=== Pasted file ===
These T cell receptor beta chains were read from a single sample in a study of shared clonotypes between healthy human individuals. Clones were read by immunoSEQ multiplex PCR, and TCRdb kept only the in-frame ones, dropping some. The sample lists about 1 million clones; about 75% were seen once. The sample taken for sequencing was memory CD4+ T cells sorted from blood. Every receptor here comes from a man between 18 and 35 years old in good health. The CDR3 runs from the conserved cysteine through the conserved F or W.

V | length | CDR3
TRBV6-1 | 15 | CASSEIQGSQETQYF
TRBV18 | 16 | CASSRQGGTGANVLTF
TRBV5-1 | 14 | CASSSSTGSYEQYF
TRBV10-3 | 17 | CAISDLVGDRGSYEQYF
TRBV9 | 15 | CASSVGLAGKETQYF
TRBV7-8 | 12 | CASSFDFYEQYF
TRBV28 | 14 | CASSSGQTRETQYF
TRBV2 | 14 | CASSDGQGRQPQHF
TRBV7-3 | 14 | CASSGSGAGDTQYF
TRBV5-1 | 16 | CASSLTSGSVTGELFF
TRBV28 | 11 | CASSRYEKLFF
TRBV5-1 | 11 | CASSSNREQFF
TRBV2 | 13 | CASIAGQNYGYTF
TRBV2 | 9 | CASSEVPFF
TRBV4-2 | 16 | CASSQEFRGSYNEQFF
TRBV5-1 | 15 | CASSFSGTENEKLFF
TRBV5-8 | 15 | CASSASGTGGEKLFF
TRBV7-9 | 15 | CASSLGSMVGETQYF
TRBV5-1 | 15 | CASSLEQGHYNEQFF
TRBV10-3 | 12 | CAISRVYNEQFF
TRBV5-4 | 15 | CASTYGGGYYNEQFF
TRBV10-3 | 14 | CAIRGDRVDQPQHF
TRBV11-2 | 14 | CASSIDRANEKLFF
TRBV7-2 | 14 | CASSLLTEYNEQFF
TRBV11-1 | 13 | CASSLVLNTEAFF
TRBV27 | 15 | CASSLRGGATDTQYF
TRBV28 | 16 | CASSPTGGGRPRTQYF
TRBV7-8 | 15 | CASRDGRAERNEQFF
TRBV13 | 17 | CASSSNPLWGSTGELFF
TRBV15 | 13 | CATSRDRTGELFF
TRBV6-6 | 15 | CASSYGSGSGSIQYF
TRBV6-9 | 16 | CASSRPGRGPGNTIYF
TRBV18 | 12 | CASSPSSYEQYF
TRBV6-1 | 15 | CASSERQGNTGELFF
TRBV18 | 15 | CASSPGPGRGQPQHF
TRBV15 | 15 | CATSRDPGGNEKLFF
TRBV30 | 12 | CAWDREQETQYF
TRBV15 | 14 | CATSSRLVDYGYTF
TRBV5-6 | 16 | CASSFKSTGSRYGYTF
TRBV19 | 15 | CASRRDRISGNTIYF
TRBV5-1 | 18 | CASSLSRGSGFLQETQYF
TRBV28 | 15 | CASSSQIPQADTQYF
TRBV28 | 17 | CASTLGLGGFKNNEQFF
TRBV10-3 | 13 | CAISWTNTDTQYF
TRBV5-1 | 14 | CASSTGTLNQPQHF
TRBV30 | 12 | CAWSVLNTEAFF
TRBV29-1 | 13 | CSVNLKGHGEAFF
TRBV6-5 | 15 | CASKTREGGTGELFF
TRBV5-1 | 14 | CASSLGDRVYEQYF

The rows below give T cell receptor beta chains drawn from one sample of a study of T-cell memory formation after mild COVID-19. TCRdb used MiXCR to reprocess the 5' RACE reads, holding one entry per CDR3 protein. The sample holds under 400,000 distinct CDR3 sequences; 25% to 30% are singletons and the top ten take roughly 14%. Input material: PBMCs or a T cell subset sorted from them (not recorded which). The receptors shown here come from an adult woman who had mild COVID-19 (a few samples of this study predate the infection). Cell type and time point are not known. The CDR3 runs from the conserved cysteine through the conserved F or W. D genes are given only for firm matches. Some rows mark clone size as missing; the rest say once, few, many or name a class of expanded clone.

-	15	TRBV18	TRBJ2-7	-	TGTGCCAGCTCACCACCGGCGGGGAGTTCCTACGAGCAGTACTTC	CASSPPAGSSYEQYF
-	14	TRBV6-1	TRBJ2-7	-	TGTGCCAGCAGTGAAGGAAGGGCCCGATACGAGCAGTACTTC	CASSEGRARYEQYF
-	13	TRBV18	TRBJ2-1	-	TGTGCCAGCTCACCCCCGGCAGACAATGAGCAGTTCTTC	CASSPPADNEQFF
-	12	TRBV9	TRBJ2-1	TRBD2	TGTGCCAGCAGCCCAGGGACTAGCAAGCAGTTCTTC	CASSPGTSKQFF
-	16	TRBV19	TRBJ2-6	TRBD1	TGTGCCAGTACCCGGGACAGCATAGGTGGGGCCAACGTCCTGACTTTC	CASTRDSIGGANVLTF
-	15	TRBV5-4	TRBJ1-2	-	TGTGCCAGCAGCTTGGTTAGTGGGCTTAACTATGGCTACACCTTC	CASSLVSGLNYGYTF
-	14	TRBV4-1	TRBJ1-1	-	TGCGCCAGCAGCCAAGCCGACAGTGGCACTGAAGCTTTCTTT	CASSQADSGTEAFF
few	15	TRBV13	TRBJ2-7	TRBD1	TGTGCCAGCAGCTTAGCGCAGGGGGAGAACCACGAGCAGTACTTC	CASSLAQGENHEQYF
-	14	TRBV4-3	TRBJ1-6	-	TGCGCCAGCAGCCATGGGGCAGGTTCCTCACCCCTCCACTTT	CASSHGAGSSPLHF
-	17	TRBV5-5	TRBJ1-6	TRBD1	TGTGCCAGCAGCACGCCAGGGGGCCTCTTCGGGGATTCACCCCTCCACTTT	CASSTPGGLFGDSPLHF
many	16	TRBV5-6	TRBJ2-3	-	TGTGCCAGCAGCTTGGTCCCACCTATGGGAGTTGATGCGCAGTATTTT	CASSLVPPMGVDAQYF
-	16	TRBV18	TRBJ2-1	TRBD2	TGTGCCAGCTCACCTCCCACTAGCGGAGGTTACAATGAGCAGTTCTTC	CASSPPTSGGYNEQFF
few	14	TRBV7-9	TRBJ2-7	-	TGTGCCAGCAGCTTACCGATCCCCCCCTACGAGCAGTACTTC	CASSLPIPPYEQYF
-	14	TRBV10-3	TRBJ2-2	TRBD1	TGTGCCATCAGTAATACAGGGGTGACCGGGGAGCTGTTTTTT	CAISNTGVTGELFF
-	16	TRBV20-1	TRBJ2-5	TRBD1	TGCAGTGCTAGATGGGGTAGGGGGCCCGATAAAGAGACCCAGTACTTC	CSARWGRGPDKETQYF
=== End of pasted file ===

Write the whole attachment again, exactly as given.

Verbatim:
These T cell receptor beta chains were read from a single sample in a study of shared clonotypes between healthy human individuals. Clones were read by immunoSEQ multiplex PCR, and TCRdb kept only the in-frame ones, dropping some. The sample lists about 1 million clones; about 75% were seen once. The sample taken for sequencing was memory CD4+ T cells sorted from blood. Every receptor here comes from a man between 18 and 35 years old in good health. The CDR3 runs from the conserved cysteine through the conserved F or W.

V | length | CDR3
TRBV6-1 | 15 | CASSEIQGSQETQYF
TRBV18 | 16 | CASSRQGGTGANVLTF
TRBV5-1 | 14 | CASSSSTGSYEQYF
TRBV10-3 | 17 | CAISDLVGDRGSYEQYF
TRBV9 | 15 | CASSVGLAGKETQYF
TRBV7-8 | 12 | CASSFDFYEQYF
TRBV28 | 14 | CASSSGQTRETQYF
TRBV2 | 14 | CASSDGQGRQPQHF
TRBV7-3 | 14 | CASSGSGAGDTQYF
TRBV5-1 | 16 | CASSLTSGSVTGELFF
TRBV28 | 11 | CASSRYEKLFF
TRBV5-1 | 11 | CASSSNREQFF
TRBV2 | 13 | CASIAGQNYGYTF
TRBV2 | 9 | CASSEVPFF
TRBV4-2 | 16 | CASSQEFRGSYNEQFF
TRBV5-1 | 15 | CASSFSGTENEKLFF
TRBV5-8 | 15 | CASSASGTGGEKLFF
TRBV7-9 | 15 | CASSLGSMVGETQYF
TRBV5-1 | 15 | CASSLEQGHYNEQFF
TRBV10-3 | 12 | CAISRVYNEQFF
TRBV5-4 | 15 | CASTYGGGYYNEQFF
TRBV10-3 | 14 | CAIRGDRVDQPQHF
TRBV11-2 | 14 | CASSIDRANEKLFF
TRBV7-2 | 14 | CASSLLTEYNEQFF
TRBV11-1 | 13 | CASSLVLNTEAFF
TRBV27 | 15 | CASSLRGGATDTQYF
TRBV28 | 16 | CASSPTGGGRPRTQYF
TRBV7-8 | 15 | CASRDGRAERNEQFF
TRBV13 | 17 | CASSSNPLWGSTGELFF
TRBV15 | 13 | CATSRDRTGELFF
TRBV6-6 | 15 | CASSYGSGSGSIQYF
TRBV6-9 | 16 | CASSRPGRGPGNTIYF
TRBV18 | 12 | CASSPSSYEQYF
TRBV6-1 | 15 | CASSERQGNTGELFF
TRBV18 | 15 | CASSPGPGRGQPQHF
TRBV15 | 15 | CATSRDPGGNEKLFF
TRBV30 | 12 | CAWDREQETQYF
TRBV15 | 14 | CATSSRLVDYGYTF
TRBV5-6 | 16 | CASSFKSTGSRYGYTF
TRBV19 | 15 | CASRRDRISGNTIYF
TRBV5-1 | 18 | CASSLSRGSGFLQETQYF
TRBV28 | 15 | CASSSQIPQADTQYF
TRBV28 | 17 | CASTLGLGGFKNNEQFF
TRBV10-3 | 13 | CAISWTNTDTQYF
TRBV5-1 | 14 | CASSTGTLNQPQHF
TRBV30 | 12 | CAWSVLNTEAFF
TRBV29-1 | 13 | CSVNLKGHGEAFF
TRBV6-5 | 15 | CASKTREGGTGELFF
TRBV5-1 | 14 | CASSLGDRVYEQYF

The rows below give T cell receptor beta chains drawn from one sample of a study of T-cell memory formation after mild COVID-19. TCRdb used MiXCR to reprocess the 5' RACE reads, holding one entry per CDR3 protein. The sample holds under 400,000 distinct CDR3 sequences; 25% to 30% are singletons and the top ten take roughly 14%. Input material: PBMCs or a T cell subset sorted from them (not recorded which). The receptors shown here come from an adult woman who had mild COVID-19 (a few samples of this study predate the infection). Cell type and time point are not known. The CDR3 runs from the conserved cysteine through the conserved F or W. D genes are given only for firm matches. Some rows mark clone size as missing; the rest say once, few, many or name a class of expanded clone.

-	15	TRBV18	TRBJ2-7	-	TGTGCCAGCTCACCACCGGCGGGGAGTTCCTACGAGCAGTACTTC	CASSPPAGSSYEQYF
-	14	TRBV6-1	TRBJ2-7	-	TGTGCCAGCAGTGAAGGAAGGGCCCGATACGAGCAGTACTTC	CASSEGRARYEQYF
-	13	TRBV18	TRBJ2-1	-	TGTGCCAGCTCACCCCCGGCAGACAATGAGCAGTTCTTC	CASSPPADNEQFF
-	12	TRBV9	TRBJ2-1	TRBD2	TGTGCCAGCAGCCCAGGGACTAGCAAGCAGTTCTTC	CASSPGTSKQFF
-	16	TRBV19	TRBJ2-6	TRBD1	TGTGCCAGTACCCGGGACAGCATAGGTGGGGCCAACGTCCTGACTTTC	CASTRDSIGGANVLTF
-	15	TRBV5-4	TRBJ1-2	-	TGTGCCAGCAGCTTGGTTAGTGGGCTTAACTATGGCTACACCTTC	CASSLVSGLNYGYTF
-	14	TRBV4-1	TRBJ1-1	-	TGCGCCAGCAGCCAAGCCGACAGTGGCACTGAAGCTTTCTTT	CASSQADSGTEAFF
few	15	TRBV13	TRBJ2-7	TRBD1	TGTGCCAGCAGCTTAGCGCAGGGGGAGAACCACGAGCAGTACTTC	CASSLAQGENHEQYF
-	14	TRBV4-3	TRBJ1-6	-	TGCGCCAGCAGCCATGGGGCAGGTTCCTCACCCCTCCACTTT	CASSHGAGSSPLHF
-	17	TRBV5-5	TRBJ1-6	TRBD1	TGTGCCAGCAGCACGCCAGGGGGCCTCTTCGGGGATTCACCCCTCCACTTT	CASSTPGGLFGDSPLHF
many	16	TRBV5-6	TRBJ2-3	-	TGTGCCAGCAGCTTGGTCCCACCTATGGGAGTTGATGCGCAGTATTTT	CASSLVPPMGVDAQYF
-	16	TRBV18	TRBJ2-1	TRBD2	TGTGCCAGCTCACCTCCCACTAGCGGAGGTTACAATGAGCAGTTCTTC	CASSPPTSGGYNEQFF
few	14	TRBV7-9	TRBJ2-7	-	TGTGCCAGCAGCTTACCGATCCCCCCCTACGAGCAGTACTTC	CASSLPIPPYEQYF
-	14	TRBV10-3	TRBJ2-2	TRBD1	TGTGCCATCAGTAATACAGGGGTGACCGGGGAGCTGTTTTTT	CAISNTGVTGELFF
-	16	TRBV20-1	TRBJ2-5	TRBD1	TGCAGTGCTAGATGGGGTAGGGGGCCCGATAAAGAGACCCAGTACTTC	CSARWGRGPDKETQYF